The lamp below is in the same room, I think.

Charles Rennie Mackintosh lamp, Hill House, Helensburgh

Sadly Hill House itself is in a bit of a poor state. I believe that the Portland cement which was used to harl/roughcast the walls has never been weatherproof, as CRM was assured by the builders, so dampness has always been a problem as you can imagine, in the damp weather of the west of Scotland.

So a huge metal framework has been erected over the whole building in an attempt to dry out the building while they come to a decision as to how to tackle the problem best. There is an advantage to this for the vistors as it’s possible to walk up a metal staircase which reaches right above the roof of the house, so you can get a really good close up view of the outside of the building, and you can get a great view of the Firth of Clyde, but it was a bit misty when we were there. I’ll leave Hill House for the moment but if you’re interested you can see better photos of an earlier visit here.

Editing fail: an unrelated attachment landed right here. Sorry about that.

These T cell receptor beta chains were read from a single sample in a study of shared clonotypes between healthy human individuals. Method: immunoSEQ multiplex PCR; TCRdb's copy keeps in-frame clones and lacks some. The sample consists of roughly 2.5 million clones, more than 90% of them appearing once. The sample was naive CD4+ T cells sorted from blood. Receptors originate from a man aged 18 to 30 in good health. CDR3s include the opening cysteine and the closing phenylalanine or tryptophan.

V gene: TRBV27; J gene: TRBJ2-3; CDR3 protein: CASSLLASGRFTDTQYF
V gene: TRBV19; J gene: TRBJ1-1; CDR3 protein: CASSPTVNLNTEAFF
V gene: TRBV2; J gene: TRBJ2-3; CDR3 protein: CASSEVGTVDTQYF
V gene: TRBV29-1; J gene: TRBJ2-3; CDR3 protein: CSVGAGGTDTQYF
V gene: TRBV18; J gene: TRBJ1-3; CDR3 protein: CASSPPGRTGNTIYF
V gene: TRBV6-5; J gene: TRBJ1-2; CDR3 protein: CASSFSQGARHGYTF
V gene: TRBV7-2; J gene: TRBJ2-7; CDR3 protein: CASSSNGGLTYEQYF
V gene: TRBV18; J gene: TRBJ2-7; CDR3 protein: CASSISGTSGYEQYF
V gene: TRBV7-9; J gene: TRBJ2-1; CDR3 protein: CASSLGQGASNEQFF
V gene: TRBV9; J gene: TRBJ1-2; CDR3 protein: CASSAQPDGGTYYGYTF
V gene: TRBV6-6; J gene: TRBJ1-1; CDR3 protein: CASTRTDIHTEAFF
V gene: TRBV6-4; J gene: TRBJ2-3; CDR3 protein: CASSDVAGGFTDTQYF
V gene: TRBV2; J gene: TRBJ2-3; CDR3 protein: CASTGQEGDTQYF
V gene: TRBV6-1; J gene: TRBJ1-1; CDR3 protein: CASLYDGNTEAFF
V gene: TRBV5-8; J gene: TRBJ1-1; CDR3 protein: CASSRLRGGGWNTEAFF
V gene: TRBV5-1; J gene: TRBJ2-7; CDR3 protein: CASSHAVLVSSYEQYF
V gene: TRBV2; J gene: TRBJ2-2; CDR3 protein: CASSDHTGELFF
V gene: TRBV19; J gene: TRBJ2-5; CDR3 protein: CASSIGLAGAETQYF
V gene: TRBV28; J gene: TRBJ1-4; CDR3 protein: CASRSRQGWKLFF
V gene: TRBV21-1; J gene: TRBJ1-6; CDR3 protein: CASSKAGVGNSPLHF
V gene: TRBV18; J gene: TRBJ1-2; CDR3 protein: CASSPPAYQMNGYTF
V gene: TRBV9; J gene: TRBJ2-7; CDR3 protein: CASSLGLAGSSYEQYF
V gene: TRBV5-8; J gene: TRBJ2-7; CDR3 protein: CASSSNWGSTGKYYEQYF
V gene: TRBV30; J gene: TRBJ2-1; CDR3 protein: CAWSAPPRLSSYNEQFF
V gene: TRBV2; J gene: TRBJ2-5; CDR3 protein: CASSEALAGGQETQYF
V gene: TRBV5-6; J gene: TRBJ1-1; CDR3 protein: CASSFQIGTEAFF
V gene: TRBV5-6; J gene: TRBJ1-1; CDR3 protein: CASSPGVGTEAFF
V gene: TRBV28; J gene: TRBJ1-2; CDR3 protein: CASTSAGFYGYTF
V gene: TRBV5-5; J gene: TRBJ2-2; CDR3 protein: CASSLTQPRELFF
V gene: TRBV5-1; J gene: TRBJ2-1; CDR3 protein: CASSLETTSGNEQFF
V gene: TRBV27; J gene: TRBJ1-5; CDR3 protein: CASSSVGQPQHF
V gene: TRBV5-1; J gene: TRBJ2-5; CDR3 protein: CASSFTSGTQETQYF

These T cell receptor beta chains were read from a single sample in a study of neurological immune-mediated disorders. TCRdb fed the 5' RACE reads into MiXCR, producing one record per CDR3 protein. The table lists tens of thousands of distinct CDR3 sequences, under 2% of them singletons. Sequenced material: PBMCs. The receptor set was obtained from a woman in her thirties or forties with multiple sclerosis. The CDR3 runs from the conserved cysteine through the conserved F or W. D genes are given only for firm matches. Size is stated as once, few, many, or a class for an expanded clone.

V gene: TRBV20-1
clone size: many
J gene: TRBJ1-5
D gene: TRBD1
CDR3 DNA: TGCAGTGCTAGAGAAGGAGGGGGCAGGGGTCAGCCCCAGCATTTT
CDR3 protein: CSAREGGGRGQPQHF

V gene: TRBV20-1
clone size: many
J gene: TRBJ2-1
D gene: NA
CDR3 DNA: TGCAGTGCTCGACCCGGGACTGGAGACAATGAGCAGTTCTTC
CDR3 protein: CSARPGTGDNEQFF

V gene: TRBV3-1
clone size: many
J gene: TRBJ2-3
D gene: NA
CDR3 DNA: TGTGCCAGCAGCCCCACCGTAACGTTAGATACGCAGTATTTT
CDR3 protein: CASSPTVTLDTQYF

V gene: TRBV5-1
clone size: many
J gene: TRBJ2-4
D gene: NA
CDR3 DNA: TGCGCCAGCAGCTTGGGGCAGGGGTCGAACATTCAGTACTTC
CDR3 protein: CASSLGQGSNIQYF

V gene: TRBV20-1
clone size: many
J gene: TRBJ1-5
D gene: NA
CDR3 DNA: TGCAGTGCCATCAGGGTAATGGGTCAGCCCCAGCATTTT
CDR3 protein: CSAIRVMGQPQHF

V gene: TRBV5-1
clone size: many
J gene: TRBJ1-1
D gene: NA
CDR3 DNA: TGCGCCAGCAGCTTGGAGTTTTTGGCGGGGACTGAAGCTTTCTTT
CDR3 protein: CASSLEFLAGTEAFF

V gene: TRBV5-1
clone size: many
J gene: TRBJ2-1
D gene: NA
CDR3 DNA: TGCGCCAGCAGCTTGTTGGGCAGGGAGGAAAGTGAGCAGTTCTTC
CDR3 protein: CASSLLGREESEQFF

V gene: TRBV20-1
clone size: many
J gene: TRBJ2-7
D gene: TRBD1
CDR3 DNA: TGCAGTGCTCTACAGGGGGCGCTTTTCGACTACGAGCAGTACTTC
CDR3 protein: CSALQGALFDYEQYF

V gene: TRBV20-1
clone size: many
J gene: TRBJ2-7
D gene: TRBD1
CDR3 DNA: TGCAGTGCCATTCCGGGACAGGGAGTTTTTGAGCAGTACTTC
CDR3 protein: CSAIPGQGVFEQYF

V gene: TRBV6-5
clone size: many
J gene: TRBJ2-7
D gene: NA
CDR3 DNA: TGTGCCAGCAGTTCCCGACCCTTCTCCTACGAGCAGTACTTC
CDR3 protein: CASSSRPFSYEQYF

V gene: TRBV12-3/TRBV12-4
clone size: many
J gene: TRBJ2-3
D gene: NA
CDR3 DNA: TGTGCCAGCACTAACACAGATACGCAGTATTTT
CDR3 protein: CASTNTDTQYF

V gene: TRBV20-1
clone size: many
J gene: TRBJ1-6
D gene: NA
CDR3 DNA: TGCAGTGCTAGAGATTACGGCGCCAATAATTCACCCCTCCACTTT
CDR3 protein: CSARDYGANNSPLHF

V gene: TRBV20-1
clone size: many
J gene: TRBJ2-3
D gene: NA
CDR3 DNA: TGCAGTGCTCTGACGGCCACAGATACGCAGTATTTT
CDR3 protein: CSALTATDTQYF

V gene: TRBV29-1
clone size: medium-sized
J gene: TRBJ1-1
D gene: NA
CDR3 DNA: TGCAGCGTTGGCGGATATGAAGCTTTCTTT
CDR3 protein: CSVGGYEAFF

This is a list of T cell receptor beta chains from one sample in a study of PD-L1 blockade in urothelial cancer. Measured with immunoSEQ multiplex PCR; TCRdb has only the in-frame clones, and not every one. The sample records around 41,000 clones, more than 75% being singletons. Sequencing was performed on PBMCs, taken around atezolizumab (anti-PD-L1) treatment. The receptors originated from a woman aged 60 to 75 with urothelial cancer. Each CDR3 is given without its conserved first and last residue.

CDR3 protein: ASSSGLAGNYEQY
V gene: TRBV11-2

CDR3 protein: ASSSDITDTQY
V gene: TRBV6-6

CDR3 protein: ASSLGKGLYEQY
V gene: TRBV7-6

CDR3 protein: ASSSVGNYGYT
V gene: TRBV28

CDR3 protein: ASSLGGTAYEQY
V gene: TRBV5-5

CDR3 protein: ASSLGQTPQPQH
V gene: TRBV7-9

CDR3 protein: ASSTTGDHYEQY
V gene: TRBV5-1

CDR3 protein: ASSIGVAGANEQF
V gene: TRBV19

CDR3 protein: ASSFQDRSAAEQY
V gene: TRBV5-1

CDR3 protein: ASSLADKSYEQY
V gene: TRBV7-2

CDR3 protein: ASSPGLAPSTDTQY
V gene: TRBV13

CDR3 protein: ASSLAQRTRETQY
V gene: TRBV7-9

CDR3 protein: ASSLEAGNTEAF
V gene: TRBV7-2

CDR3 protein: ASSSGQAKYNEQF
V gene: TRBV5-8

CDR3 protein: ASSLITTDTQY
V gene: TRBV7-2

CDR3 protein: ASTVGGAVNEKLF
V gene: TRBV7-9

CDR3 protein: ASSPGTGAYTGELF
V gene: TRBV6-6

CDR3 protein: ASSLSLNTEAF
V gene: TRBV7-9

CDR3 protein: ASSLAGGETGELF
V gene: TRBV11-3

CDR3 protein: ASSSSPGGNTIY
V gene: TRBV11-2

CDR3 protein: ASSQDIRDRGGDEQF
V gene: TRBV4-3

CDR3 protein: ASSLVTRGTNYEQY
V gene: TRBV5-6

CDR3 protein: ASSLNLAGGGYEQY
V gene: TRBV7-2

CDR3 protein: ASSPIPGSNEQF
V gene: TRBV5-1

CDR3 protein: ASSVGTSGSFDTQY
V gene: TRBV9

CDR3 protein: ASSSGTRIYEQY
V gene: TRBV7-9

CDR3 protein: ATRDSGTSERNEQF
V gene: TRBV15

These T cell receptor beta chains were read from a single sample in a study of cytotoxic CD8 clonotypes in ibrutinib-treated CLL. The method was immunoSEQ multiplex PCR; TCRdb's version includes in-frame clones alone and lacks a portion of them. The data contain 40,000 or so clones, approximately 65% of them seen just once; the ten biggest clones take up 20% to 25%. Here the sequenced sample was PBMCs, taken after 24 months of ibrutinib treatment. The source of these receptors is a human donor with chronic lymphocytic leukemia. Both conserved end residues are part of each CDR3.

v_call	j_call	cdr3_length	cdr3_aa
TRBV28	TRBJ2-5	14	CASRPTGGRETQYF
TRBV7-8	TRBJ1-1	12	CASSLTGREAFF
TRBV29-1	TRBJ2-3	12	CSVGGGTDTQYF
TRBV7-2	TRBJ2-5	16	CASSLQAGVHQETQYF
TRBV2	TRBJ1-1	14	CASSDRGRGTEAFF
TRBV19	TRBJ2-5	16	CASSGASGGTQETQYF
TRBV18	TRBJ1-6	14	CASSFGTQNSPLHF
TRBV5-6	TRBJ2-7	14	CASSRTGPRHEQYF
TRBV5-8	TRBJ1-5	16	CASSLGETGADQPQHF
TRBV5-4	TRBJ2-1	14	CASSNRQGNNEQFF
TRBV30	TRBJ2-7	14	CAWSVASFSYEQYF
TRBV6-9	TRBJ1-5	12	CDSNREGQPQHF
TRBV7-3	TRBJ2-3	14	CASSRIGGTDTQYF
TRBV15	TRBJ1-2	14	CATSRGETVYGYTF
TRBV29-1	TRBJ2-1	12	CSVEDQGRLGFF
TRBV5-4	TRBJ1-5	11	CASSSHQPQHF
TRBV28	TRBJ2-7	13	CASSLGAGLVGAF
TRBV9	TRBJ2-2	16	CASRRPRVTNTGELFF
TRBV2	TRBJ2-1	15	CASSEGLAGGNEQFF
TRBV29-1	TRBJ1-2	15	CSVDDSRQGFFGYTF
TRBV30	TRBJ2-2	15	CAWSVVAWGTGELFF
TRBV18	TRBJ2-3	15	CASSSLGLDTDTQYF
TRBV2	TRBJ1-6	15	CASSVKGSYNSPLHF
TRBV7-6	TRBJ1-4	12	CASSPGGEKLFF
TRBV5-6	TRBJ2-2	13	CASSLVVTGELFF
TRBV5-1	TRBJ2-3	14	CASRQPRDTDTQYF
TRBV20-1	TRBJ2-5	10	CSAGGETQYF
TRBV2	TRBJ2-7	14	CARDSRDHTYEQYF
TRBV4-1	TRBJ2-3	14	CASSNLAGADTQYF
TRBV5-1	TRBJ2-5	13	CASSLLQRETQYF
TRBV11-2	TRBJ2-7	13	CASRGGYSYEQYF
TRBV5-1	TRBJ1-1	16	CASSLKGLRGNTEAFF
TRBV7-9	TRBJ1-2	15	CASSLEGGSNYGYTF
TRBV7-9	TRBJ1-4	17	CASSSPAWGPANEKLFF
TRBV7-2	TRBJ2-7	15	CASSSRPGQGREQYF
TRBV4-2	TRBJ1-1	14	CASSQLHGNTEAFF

Barnard Castle, Teesdale, County Durham, England

At the second time of trying we actually managed to get into Barnard Castle, during our first visit to the town they were only allowing pre-booked visits for some Covid reason, I think that was taking things a wee bit far given that the entire place is outdoors – and it’s very easy to socially distance. You can see the photos we took of the castle from the outside here. The whole town became sort of notorious during the first pandemic lockdown as Dominic Cummings got himself into a real pickle over his illegal visit there – to test his eyesight.

Anyway, here are some of the photos I managed to take when we were there again in September. The oldest parts of the castle date back to 1093.